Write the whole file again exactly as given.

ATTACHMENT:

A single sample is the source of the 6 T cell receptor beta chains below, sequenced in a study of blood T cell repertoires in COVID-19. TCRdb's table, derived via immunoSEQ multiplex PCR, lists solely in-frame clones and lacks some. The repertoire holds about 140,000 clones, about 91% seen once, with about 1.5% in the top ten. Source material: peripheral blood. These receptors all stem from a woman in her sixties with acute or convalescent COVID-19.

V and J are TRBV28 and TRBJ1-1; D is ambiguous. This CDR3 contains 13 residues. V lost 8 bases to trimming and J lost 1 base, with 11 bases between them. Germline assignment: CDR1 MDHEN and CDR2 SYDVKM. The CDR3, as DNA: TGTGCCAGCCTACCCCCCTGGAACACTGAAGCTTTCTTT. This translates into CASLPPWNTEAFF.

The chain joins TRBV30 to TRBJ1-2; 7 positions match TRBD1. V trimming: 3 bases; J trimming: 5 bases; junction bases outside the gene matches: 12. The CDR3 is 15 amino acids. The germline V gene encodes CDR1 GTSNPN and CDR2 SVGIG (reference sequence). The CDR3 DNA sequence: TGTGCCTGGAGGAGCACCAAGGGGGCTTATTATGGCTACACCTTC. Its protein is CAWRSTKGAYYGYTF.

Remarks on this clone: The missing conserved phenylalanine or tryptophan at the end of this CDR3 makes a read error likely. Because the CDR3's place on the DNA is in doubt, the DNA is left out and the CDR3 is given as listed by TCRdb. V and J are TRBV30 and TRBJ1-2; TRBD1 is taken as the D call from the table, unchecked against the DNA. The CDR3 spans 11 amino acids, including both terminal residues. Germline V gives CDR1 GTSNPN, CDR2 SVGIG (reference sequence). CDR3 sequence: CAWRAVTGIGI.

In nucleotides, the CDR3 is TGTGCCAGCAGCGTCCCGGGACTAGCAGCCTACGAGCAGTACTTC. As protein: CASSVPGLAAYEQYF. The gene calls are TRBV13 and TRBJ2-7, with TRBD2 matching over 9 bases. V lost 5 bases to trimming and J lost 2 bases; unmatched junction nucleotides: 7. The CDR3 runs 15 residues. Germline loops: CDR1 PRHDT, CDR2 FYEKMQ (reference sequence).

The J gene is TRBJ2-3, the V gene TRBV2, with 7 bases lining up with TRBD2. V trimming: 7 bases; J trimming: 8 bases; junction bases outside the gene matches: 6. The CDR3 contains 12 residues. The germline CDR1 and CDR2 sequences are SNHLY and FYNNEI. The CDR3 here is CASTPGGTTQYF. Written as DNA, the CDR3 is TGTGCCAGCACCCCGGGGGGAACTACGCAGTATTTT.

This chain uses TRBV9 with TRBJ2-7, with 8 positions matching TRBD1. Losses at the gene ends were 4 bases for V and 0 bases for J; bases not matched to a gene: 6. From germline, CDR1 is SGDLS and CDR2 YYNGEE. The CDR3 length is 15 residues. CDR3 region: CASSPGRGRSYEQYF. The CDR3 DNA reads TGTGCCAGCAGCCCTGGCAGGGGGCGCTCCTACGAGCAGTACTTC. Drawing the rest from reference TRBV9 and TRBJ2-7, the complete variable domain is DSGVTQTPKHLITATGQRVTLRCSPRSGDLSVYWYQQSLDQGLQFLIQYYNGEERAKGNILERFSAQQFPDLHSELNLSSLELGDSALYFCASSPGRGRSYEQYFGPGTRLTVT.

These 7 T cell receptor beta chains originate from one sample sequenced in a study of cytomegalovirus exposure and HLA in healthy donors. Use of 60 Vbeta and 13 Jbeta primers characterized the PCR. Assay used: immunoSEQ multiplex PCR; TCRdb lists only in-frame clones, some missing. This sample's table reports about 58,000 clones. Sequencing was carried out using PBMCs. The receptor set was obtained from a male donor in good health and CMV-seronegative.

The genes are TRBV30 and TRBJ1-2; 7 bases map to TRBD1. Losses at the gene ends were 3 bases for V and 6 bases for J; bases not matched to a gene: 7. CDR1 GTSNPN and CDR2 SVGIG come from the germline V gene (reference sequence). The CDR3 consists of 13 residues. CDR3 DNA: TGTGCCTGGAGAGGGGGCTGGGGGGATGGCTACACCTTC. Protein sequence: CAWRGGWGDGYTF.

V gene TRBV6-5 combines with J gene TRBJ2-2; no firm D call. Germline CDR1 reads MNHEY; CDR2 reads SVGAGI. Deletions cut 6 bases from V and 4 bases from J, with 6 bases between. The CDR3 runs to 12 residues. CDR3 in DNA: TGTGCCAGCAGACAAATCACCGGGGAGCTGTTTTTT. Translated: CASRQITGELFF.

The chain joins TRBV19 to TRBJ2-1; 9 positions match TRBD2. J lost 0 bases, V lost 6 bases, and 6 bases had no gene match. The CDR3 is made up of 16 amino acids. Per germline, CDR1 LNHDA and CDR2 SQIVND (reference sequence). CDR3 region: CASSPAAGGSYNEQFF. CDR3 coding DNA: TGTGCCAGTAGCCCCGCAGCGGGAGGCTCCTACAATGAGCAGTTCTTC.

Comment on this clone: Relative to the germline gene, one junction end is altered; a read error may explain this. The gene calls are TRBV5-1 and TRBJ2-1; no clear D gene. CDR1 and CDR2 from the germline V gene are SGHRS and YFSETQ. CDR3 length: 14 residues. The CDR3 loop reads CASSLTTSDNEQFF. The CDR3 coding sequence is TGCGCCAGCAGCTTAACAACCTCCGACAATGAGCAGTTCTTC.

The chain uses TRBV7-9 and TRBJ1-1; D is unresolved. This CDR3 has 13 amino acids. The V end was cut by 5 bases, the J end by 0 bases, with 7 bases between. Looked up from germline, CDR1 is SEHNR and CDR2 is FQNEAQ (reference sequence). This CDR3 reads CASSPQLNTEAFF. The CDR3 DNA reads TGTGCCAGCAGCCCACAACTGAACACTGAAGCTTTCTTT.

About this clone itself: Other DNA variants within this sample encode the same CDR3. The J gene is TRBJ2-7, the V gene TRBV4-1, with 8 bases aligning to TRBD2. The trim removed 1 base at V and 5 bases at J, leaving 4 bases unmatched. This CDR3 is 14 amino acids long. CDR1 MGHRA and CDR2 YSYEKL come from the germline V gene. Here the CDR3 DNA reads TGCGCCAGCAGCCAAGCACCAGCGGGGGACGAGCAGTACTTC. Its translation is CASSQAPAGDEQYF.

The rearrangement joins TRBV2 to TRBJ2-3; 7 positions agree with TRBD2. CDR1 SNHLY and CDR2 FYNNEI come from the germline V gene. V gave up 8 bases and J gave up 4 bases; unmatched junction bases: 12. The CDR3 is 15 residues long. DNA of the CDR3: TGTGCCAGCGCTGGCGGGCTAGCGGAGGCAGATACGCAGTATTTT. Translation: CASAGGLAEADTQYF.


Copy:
A single sample is the source of the 6 T cell receptor beta chains below, sequenced in a study of blood T cell repertoires in COVID-19. TCRdb's table, derived via immunoSEQ multiplex PCR, lists solely in-frame clones and lacks some. The repertoire holds about 140,000 clones, about 91% seen once, with about 1.5% in the top ten. Source material: peripheral blood. These receptors all stem from a woman in her sixties with acute or convalescent COVID-19.

V and J are TRBV28 and TRBJ1-1; D is ambiguous. This CDR3 contains 13 residues. V lost 8 bases to trimming and J lost 1 base, with 11 bases between them. Germline assignment: CDR1 MDHEN and CDR2 SYDVKM. The CDR3, as DNA: TGTGCCAGCCTACCCCCCTGGAACACTGAAGCTTTCTTT. This translates into CASLPPWNTEAFF.

The chain joins TRBV30 to TRBJ1-2; 7 positions match TRBD1. V trimming: 3 bases; J trimming: 5 bases; junction bases outside the gene matches: 12. The CDR3 is 15 amino acids. The germline V gene encodes CDR1 GTSNPN and CDR2 SVGIG (reference sequence). The CDR3 DNA sequence: TGTGCCTGGAGGAGCACCAAGGGGGCTTATTATGGCTACACCTTC. Its protein is CAWRSTKGAYYGYTF.

Remarks on this clone: The missing conserved phenylalanine or tryptophan at the end of this CDR3 makes a read error likely. Because the CDR3's place on the DNA is in doubt, the DNA is left out and the CDR3 is given as listed by TCRdb. V and J are TRBV30 and TRBJ1-2; TRBD1 is taken as the D call from the table, unchecked against the DNA. The CDR3 spans 11 amino acids, including both terminal residues. Germline V gives CDR1 GTSNPN, CDR2 SVGIG (reference sequence). CDR3 sequence: CAWRAVTGIGI.

In nucleotides, the CDR3 is TGTGCCAGCAGCGTCCCGGGACTAGCAGCCTACGAGCAGTACTTC. As protein: CASSVPGLAAYEQYF. The gene calls are TRBV13 and TRBJ2-7, with TRBD2 matching over 9 bases. V lost 5 bases to trimming and J lost 2 bases; unmatched junction nucleotides: 7. The CDR3 runs 15 residues. Germline loops: CDR1 PRHDT, CDR2 FYEKMQ (reference sequence).

The J gene is TRBJ2-3, the V gene TRBV2, with 7 bases lining up with TRBD2. V trimming: 7 bases; J trimming: 8 bases; junction bases outside the gene matches: 6. The CDR3 contains 12 residues. The germline CDR1 and CDR2 sequences are SNHLY and FYNNEI. The CDR3 here is CASTPGGTTQYF. Written as DNA, the CDR3 is TGTGCCAGCACCCCGGGGGGAACTACGCAGTATTTT.

This chain uses TRBV9 with TRBJ2-7, with 8 positions matching TRBD1. Losses at the gene ends were 4 bases for V and 0 bases for J; bases not matched to a gene: 6. From germline, CDR1 is SGDLS and CDR2 YYNGEE. The CDR3 length is 15 residues. CDR3 region: CASSPGRGRSYEQYF. The CDR3 DNA reads TGTGCCAGCAGCCCTGGCAGGGGGCGCTCCTACGAGCAGTACTTC. Drawing the rest from reference TRBV9 and TRBJ2-7, the complete variable domain is DSGVTQTPKHLITATGQRVTLRCSPRSGDLSVYWYQQSLDQGLQFLIQYYNGEERAKGNILERFSAQQFPDLHSELNLSSLELGDSALYFCASSPGRGRSYEQYFGPGTRLTVT.

These 7 T cell receptor beta chains originate from one sample sequenced in a study of cytomegalovirus exposure and HLA in healthy donors. Use of 60 Vbeta and 13 Jbeta primers characterized the PCR. Assay used: immunoSEQ multiplex PCR; TCRdb lists only in-frame clones, some missing. This sample's table reports about 58,000 clones. Sequencing was carried out using PBMCs. The receptor set was obtained from a male donor in good health and CMV-seronegative.

The genes are TRBV30 and TRBJ1-2; 7 bases map to TRBD1. Losses at the gene ends were 3 bases for V and 6 bases for J; bases not matched to a gene: 7. CDR1 GTSNPN and CDR2 SVGIG come from the germline V gene (reference sequence). The CDR3 consists of 13 residues. CDR3 DNA: TGTGCCTGGAGAGGGGGCTGGGGGGATGGCTACACCTTC. Protein sequence: CAWRGGWGDGYTF.

V gene TRBV6-5 combines with J gene TRBJ2-2; no firm D call. Germline CDR1 reads MNHEY; CDR2 reads SVGAGI. Deletions cut 6 bases from V and 4 bases from J, with 6 bases between. The CDR3 runs to 12 residues. CDR3 in DNA: TGTGCCAGCAGACAAATCACCGGGGAGCTGTTTTTT. Translated: CASRQITGELFF.

The chain joins TRBV19 to TRBJ2-1; 9 positions match TRBD2. J lost 0 bases, V lost 6 bases, and 6 bases had no gene match. The CDR3 is made up of 16 amino acids. Per germline, CDR1 LNHDA and CDR2 SQIVND (reference sequence). CDR3 region: CASSPAAGGSYNEQFF. CDR3 coding DNA: TGTGCCAGTAGCCCCGCAGCGGGAGGCTCCTACAATGAGCAGTTCTTC.

Comment on this clone: Relative to the germline gene, one junction end is altered; a read error may explain this. The gene calls are TRBV5-1 and TRBJ2-1; no clear D gene. CDR1 and CDR2 from the germline V gene are SGHRS and YFSETQ. CDR3 length: 14 residues. The CDR3 loop reads CASSLTTSDNEQFF. The CDR3 coding sequence is TGCGCCAGCAGCTTAACAACCTCCGACAATGAGCAGTTCTTC.

The chain uses TRBV7-9 and TRBJ1-1; D is unresolved. This CDR3 has 13 amino acids. The V end was cut by 5 bases, the J end by 0 bases, with 7 bases between. Looked up from germline, CDR1 is SEHNR and CDR2 is FQNEAQ (reference sequence). This CDR3 reads CASSPQLNTEAFF. The CDR3 DNA reads TGTGCCAGCAGCCCACAACTGAACACTGAAGCTTTCTTT.

About this clone itself: Other DNA variants within this sample encode the same CDR3. The J gene is TRBJ2-7, the V gene TRBV4-1, with 8 bases aligning to TRBD2. The trim removed 1 base at V and 5 bases at J, leaving 4 bases unmatched. This CDR3 is 14 amino acids long. CDR1 MGHRA and CDR2 YSYEKL come from the germline V gene. Here the CDR3 DNA reads TGCGCCAGCAGCCAAGCACCAGCGGGGGACGAGCAGTACTTC. Its translation is CASSQAPAGDEQYF.

The rearrangement joins TRBV2 to TRBJ2-3; 7 positions agree with TRBD2. CDR1 SNHLY and CDR2 FYNNEI come from the germline V gene. V gave up 8 bases and J gave up 4 bases; unmatched junction bases: 12. The CDR3 is 15 residues long. DNA of the CDR3: TGTGCCAGCGCTGGCGGGCTAGCGGAGGCAGATACGCAGTATTTT. Translation: CASAGGLAEADTQYF.